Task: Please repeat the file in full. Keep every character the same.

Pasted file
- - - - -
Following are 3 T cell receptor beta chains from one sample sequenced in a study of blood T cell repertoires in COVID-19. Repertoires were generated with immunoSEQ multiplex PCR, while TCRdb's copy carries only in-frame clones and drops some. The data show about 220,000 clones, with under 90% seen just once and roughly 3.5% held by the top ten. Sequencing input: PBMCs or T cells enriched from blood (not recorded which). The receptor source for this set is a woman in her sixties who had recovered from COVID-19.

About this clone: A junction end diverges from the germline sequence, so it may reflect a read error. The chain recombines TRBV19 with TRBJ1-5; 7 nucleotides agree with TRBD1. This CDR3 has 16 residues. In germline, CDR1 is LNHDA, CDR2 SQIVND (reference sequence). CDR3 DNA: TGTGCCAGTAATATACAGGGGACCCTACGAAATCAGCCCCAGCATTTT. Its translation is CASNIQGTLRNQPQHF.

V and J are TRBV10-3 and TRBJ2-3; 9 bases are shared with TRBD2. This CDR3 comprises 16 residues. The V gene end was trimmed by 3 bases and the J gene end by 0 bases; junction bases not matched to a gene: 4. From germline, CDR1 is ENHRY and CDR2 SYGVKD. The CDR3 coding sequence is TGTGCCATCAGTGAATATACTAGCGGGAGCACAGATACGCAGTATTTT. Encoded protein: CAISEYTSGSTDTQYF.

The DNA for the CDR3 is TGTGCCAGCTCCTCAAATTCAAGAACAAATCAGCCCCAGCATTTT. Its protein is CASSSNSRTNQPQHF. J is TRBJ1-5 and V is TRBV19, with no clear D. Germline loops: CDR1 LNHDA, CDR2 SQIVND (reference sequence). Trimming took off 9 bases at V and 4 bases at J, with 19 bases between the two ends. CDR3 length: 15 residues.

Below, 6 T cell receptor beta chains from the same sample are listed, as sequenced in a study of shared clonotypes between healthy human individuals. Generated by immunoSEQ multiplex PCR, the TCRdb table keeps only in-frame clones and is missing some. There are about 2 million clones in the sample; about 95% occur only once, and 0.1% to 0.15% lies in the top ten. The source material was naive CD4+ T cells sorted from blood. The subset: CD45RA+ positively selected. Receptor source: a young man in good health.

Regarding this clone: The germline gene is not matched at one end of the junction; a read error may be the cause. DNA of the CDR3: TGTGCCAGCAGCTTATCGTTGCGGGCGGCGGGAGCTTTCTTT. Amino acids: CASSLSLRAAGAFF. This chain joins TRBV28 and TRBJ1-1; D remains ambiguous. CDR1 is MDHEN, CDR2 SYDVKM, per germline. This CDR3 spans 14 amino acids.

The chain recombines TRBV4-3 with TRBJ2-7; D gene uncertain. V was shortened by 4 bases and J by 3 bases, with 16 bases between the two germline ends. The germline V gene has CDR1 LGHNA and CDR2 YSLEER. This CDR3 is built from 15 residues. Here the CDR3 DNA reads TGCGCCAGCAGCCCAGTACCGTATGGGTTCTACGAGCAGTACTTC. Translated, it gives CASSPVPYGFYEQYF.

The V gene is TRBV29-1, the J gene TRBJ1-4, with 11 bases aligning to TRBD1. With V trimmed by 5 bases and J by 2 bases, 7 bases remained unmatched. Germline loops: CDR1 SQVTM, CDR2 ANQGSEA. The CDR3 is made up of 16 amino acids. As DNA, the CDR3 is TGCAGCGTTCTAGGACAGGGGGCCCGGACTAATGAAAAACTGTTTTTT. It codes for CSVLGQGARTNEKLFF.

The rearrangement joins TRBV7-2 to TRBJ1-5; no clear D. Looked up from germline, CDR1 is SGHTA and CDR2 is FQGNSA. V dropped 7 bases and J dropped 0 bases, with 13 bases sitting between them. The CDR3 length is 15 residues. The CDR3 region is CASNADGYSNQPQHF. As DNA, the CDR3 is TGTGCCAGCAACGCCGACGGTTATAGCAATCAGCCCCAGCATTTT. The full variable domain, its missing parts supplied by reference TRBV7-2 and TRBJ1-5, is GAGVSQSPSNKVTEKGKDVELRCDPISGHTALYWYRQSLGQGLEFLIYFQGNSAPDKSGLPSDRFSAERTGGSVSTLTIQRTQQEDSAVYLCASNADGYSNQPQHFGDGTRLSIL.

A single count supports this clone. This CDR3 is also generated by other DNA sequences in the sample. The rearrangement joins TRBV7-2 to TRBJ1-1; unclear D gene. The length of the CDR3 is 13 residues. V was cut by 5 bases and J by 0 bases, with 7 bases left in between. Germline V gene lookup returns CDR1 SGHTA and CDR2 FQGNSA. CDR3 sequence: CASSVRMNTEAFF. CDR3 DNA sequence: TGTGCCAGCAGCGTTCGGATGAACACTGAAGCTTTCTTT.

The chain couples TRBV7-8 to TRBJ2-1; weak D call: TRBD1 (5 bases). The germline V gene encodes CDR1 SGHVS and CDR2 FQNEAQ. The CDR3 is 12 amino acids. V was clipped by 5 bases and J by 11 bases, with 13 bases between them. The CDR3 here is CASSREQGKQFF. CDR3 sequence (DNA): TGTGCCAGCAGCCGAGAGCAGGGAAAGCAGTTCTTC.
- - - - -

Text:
Following are 3 T cell receptor beta chains from one sample sequenced in a study of blood T cell repertoires in COVID-19. Repertoires were generated with immunoSEQ multiplex PCR, while TCRdb's copy carries only in-frame clones and drops some. The data show about 220,000 clones, with under 90% seen just once and roughly 3.5% held by the top ten. Sequencing input: PBMCs or T cells enriched from blood (not recorded which). The receptor source for this set is a woman in her sixties who had recovered from COVID-19.

About this clone: A junction end diverges from the germline sequence, so it may reflect a read error. The chain recombines TRBV19 with TRBJ1-5; 7 nucleotides agree with TRBD1. This CDR3 has 16 residues. In germline, CDR1 is LNHDA, CDR2 SQIVND (reference sequence). CDR3 DNA: TGTGCCAGTAATATACAGGGGACCCTACGAAATCAGCCCCAGCATTTT. Its translation is CASNIQGTLRNQPQHF.

V and J are TRBV10-3 and TRBJ2-3; 9 bases are shared with TRBD2. This CDR3 comprises 16 residues. The V gene end was trimmed by 3 bases and the J gene end by 0 bases; junction bases not matched to a gene: 4. From germline, CDR1 is ENHRY and CDR2 SYGVKD. The CDR3 coding sequence is TGTGCCATCAGTGAATATACTAGCGGGAGCACAGATACGCAGTATTTT. Encoded protein: CAISEYTSGSTDTQYF.

The DNA for the CDR3 is TGTGCCAGCTCCTCAAATTCAAGAACAAATCAGCCCCAGCATTTT. Its protein is CASSSNSRTNQPQHF. J is TRBJ1-5 and V is TRBV19, with no clear D. Germline loops: CDR1 LNHDA, CDR2 SQIVND (reference sequence). Trimming took off 9 bases at V and 4 bases at J, with 19 bases between the two ends. CDR3 length: 15 residues.

Below, 6 T cell receptor beta chains from the same sample are listed, as sequenced in a study of shared clonotypes between healthy human individuals. Generated by immunoSEQ multiplex PCR, the TCRdb table keeps only in-frame clones and is missing some. There are about 2 million clones in the sample; about 95% occur only once, and 0.1% to 0.15% lies in the top ten. The source material was naive CD4+ T cells sorted from blood. The subset: CD45RA+ positively selected. Receptor source: a young man in good health.

Regarding this clone: The germline gene is not matched at one end of the junction; a read error may be the cause. DNA of the CDR3: TGTGCCAGCAGCTTATCGTTGCGGGCGGCGGGAGCTTTCTTT. Amino acids: CASSLSLRAAGAFF. This chain joins TRBV28 and TRBJ1-1; D remains ambiguous. CDR1 is MDHEN, CDR2 SYDVKM, per germline. This CDR3 spans 14 amino acids.

The chain recombines TRBV4-3 with TRBJ2-7; D gene uncertain. V was shortened by 4 bases and J by 3 bases, with 16 bases between the two germline ends. The germline V gene has CDR1 LGHNA and CDR2 YSLEER. This CDR3 is built from 15 residues. Here the CDR3 DNA reads TGCGCCAGCAGCCCAGTACCGTATGGGTTCTACGAGCAGTACTTC. Translated, it gives CASSPVPYGFYEQYF.

The V gene is TRBV29-1, the J gene TRBJ1-4, with 11 bases aligning to TRBD1. With V trimmed by 5 bases and J by 2 bases, 7 bases remained unmatched. Germline loops: CDR1 SQVTM, CDR2 ANQGSEA. The CDR3 is made up of 16 amino acids. As DNA, the CDR3 is TGCAGCGTTCTAGGACAGGGGGCCCGGACTAATGAAAAACTGTTTTTT. It codes for CSVLGQGARTNEKLFF.

The rearrangement joins TRBV7-2 to TRBJ1-5; no clear D. Looked up from germline, CDR1 is SGHTA and CDR2 is FQGNSA. V dropped 7 bases and J dropped 0 bases, with 13 bases sitting between them. The CDR3 length is 15 residues. The CDR3 region is CASNADGYSNQPQHF. As DNA, the CDR3 is TGTGCCAGCAACGCCGACGGTTATAGCAATCAGCCCCAGCATTTT. The full variable domain, its missing parts supplied by reference TRBV7-2 and TRBJ1-5, is GAGVSQSPSNKVTEKGKDVELRCDPISGHTALYWYRQSLGQGLEFLIYFQGNSAPDKSGLPSDRFSAERTGGSVSTLTIQRTQQEDSAVYLCASNADGYSNQPQHFGDGTRLSIL.

A single count supports this clone. This CDR3 is also generated by other DNA sequences in the sample. The rearrangement joins TRBV7-2 to TRBJ1-1; unclear D gene. The length of the CDR3 is 13 residues. V was cut by 5 bases and J by 0 bases, with 7 bases left in between. Germline V gene lookup returns CDR1 SGHTA and CDR2 FQGNSA. CDR3 sequence: CASSVRMNTEAFF. CDR3 DNA sequence: TGTGCCAGCAGCGTTCGGATGAACACTGAAGCTTTCTTT.

The chain couples TRBV7-8 to TRBJ2-1; weak D call: TRBD1 (5 bases). The germline V gene encodes CDR1 SGHVS and CDR2 FQNEAQ. The CDR3 is 12 amino acids. V was clipped by 5 bases and J by 11 bases, with 13 bases between them. The CDR3 here is CASSREQGKQFF. CDR3 sequence (DNA): TGTGCCAGCAGCCGAGAGCAGGGAAAGCAGTTCTTC.